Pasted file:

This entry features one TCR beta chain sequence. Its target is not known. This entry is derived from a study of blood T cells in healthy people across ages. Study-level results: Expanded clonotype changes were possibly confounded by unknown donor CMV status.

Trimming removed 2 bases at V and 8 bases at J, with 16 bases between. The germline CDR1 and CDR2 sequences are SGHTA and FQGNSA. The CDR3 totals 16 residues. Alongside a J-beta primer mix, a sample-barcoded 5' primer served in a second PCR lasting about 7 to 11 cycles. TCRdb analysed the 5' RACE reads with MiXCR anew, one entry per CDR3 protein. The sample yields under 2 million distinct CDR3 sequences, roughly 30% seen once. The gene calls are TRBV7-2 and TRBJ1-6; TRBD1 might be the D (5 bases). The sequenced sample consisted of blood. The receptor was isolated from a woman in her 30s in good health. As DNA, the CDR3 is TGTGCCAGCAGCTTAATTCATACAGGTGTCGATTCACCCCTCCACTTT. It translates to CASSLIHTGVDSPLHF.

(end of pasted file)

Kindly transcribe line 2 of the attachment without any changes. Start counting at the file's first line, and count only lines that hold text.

Trimming removed 2 bases at V and 8 bases at J, with 16 bases between. The germline CDR1 and CDR2 sequences are SGHTA and FQGNSA. The CDR3 totals 16 residues. Alongside a J-beta primer mix, a sample-barcoded 5' primer served in a second PCR lasting about 7 to 11 cycles. TCRdb analysed the 5' RACE reads with MiXCR anew, one entry per CDR3 protein. The sample yields under 2 million distinct CDR3 sequences, roughly 30% seen once. The gene calls are TRBV7-2 and TRBJ1-6; TRBD1 might be the D (5 bases). The sequenced sample consisted of blood. The receptor was isolated from a woman in her 30s in good health. As DNA, the CDR3 is TGTGCCAGCAGCTTAATTCATACAGGTGTCGATTCACCCCTCCACTTT. It translates to CASSLIHTGVDSPLHF.